Devil in the Flesh

From painful sex to foul-mouthed revenge fantasies, a meaner brand of pornography takes the back door to commercial success.

The fact that gonzo rentals have largely eclipsed the slick "couples porn" of major companies like Vivid and VCA is no small coup in the booming video world. By the '90s, a decade of obscenity prosecutions and anti-porn activism had rendered mainstream porn tame compared to its nastier, headier days in the late '70s to early '80s--the so-called "Golden Age" mythologized in Boogie Nights. But while gonzo was a relief from the usual air-brushed Playboy Channel fluff, it also represented a kind of male revenge against the starlet system. As Susan Faludi observes in her 1995 New Yorker piece, hetero "porn... is one of the few contemporary occupations where the pay gap operates in women's favor." If most men in porn had become dick-props--the "object of the object," as Faludi puts it--then gonzo made them subjects again, putting them in control of the scenes and the sex. Not surprisingly, a number of actors eagerly made a grab for the director's chair, and directors began appearing in more of their movies. (The company Stagliano co-founded, Evil Angel Video, is home to a number of renegade auteurs, with actor-turned-director John Leslie in the forefront.)

This might explain why Max Hardcore's foul-mouthed revenge fantasies and clumsily staged deflowerings struck such a responsive chord in 1992, when the director introduced his Stagliano-inspired Anal Adventures of Max Hardcore series, then whipped out Cherry Poppers, a series exploring every last variation of the stranger-picking-up-little-girl-with-candy scenario. Over-aged and under-endowed for a would-be porn king, the sweaty Hardcore compensated by using younger and smaller actresses, mostly unknowns, to inflict the most painful sex possible without employing overt violence. (His videos now commonly begin with "a message from Max" that advises, "Never use violence to get what you want, especially from women.")

Having entered the business under the wing of pro-am producer-director Bobby Hollander, Max took the gonzo premise to lurid extremes: With little pretense to realism, a typical "plot" prelude might consist of nothing more than our hero driving around Hollywood Hills picking up "schoolgirls" in his van. During sex, he'd soundtrack a scene by talking a blue streak instead of using music, and his lexicon came to include such coinages as "cum-belching whore" and "teenage ass-fucking party."

But it was Hardcore's way of filming rough and graphic anal sex that rocked the industry, and his techniques have been endlessly copied by other directors. He invented at least one new anal position--called the "piledriver"--which has caught on in gay porn. The director also popularized the truly bizarre use of speculums as S/M instruments, turning a product of the women's health movement into a tool of torture. As his notoriety grew, surviving a Max Hardcore scene became a badge of endurance, and the Net buzzes every time he's rumored to pair with some actress considered to be too prim--like "good girl" Marilyn Starr. Hardcore's work is male revenge in both form and content.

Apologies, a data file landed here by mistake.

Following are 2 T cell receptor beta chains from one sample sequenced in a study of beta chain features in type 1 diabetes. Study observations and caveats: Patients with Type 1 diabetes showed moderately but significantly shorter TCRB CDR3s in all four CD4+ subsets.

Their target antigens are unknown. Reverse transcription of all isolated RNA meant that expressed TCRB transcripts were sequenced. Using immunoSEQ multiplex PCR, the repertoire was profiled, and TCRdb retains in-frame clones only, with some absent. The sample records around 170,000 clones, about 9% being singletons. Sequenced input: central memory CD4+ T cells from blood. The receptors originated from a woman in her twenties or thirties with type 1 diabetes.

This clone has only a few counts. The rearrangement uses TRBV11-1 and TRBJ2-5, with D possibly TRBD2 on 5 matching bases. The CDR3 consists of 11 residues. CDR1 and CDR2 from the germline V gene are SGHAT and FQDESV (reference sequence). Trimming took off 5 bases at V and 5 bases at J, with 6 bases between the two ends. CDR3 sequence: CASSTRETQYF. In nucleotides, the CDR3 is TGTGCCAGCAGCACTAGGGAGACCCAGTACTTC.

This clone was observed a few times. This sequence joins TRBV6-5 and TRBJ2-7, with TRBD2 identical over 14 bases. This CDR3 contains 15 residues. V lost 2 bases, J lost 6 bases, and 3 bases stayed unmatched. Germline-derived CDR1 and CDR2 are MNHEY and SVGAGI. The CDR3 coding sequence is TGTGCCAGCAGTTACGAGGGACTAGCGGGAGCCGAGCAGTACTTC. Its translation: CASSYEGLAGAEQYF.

Max Hardcore's profound influence on porn is comparable to, and contemporaneous with, gangsta's influence on rap or Tarantino's influence on film. When I recently asked portly porn superstar Ron Jeremy about the state of porn, his response was swift: "I don't like it at all. It's too extreme. These days it's all about how many dicks can you stuff in one ass." Jeremy finds Hardcore's popularization of "choke-fucking," or gripping a woman's throat during sex, the most distasteful. "If a girl's not smiling, if she's not enjoying it, then I don't like it."

Jeremy can afford to be critical of the industry now that he does predominantly non-porno roles, cashing in on his cult-figure status to make countless movie and music-video cameos. In the early '80s, the generously endowed Jeremy--known as "the hedgehog" in the industry--helped perfect the three-porn-a-day conveyor-belt style video-making, all under the direction of porn emperor Mark Carriere, whose '80s passion for surgically "perfecting" women is one reason breast implants have become the industry norm. A sign of porn's more demanding '90s workplace is the depressing phenomenon of faded actresses coming back with new hair and new breasts to do all-anal videos (Bunny Blue pops to mind). These days, if you don't do anal, you don't do porn, though most actresses only earn about $300 a scene--a drop in the industry's $8 billion-a-year bucket--and the conservative Screen Actors Guild bars them from joining the union.

While Jeremy and other stars specifically cite Max Hardcore as the trendsetter in this more brutal environment, they also point to competition from Europe, where censorship is more lax and harsh sex the longtime standard. Every scene in Sweden's video line, Private, has anal sex, and other European studios are making inroads in the American market. Max Hardcore was a big fan of German porn, taking his name from a German video line. But he set a new standard for humiliating women: Now the Germans imitate his technique of positioning an actress so her anus or vagina becomes a gaping hole; his use of "facials"; his abusive language, speculums, and throat-grasping; and his quick switches from anus to mouth without editing cuts. With his hair-pulling performances, Italian import Rocco Siffredi typifies the new blood in porn super-stardom.

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